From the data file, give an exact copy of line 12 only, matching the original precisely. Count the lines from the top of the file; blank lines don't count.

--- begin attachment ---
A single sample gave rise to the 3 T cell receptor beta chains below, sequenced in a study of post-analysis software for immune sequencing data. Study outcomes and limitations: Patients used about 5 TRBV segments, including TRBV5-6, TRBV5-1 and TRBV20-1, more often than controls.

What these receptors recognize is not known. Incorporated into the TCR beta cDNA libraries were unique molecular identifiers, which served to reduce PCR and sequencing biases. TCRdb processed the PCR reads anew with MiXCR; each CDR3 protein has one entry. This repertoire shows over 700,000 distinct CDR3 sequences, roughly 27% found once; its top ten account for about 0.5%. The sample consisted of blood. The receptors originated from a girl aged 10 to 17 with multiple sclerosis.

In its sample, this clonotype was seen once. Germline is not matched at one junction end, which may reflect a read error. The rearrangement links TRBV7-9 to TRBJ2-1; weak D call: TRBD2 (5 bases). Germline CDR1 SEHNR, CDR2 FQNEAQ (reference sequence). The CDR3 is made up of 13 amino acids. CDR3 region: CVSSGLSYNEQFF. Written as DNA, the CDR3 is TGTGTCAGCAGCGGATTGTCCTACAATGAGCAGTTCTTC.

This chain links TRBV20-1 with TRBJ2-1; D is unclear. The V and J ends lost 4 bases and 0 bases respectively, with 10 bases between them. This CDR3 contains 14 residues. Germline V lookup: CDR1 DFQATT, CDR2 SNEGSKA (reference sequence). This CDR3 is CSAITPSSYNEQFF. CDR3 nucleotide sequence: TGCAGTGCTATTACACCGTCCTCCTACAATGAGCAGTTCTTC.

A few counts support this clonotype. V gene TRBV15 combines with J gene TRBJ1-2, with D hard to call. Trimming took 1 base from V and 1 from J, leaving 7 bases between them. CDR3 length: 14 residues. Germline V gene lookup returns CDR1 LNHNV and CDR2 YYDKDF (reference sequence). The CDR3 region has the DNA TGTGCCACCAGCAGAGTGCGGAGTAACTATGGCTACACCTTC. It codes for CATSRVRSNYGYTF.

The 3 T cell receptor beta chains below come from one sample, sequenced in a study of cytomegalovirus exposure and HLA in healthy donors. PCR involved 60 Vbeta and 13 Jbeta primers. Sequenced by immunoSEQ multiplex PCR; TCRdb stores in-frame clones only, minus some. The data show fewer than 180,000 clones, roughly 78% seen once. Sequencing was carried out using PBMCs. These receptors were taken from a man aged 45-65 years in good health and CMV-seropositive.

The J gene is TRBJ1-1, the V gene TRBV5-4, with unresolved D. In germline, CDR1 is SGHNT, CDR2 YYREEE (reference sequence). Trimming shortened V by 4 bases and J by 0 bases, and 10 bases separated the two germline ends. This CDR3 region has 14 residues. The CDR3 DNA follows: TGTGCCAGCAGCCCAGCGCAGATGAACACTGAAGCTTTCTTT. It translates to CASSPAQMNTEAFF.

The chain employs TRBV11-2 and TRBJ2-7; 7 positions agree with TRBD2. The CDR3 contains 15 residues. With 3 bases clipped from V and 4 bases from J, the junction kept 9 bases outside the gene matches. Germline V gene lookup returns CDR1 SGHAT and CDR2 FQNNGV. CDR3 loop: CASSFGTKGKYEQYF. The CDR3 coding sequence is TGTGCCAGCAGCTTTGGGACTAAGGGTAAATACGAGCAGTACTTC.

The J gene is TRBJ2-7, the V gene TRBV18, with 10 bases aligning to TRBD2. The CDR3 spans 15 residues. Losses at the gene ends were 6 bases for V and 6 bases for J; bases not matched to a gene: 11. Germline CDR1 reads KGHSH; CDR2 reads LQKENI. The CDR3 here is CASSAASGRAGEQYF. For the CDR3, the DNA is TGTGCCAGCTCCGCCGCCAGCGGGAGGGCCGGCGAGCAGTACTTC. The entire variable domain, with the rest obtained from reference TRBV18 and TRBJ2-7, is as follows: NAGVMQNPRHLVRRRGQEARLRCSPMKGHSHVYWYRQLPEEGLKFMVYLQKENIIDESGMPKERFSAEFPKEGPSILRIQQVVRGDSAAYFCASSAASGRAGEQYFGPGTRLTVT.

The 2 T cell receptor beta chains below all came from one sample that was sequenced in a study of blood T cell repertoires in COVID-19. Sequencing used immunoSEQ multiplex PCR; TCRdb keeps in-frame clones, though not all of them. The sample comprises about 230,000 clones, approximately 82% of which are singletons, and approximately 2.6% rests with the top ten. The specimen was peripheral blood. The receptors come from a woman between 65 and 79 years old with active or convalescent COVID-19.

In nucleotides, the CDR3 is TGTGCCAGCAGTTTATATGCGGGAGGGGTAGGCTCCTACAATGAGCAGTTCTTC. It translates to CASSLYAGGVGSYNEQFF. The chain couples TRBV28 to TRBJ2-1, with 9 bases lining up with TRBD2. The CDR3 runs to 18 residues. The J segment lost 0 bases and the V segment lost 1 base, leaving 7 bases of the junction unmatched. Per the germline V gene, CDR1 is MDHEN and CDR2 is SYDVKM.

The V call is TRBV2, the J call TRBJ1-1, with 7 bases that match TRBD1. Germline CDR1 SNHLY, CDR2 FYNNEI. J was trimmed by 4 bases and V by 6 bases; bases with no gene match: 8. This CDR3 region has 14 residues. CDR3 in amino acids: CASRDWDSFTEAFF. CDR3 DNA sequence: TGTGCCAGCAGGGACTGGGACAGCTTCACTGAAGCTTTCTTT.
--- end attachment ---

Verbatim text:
The V call is TRBV2, the J call TRBJ1-1, with 7 bases that match TRBD1. Germline CDR1 SNHLY, CDR2 FYNNEI. J was trimmed by 4 bases and V by 6 bases; bases with no gene match: 8. This CDR3 region has 14 residues. CDR3 in amino acids: CASRDWDSFTEAFF. CDR3 DNA sequence: TGTGCCAGCAGGGACTGGGACAGCTTCACTGAAGCTTTCTTT.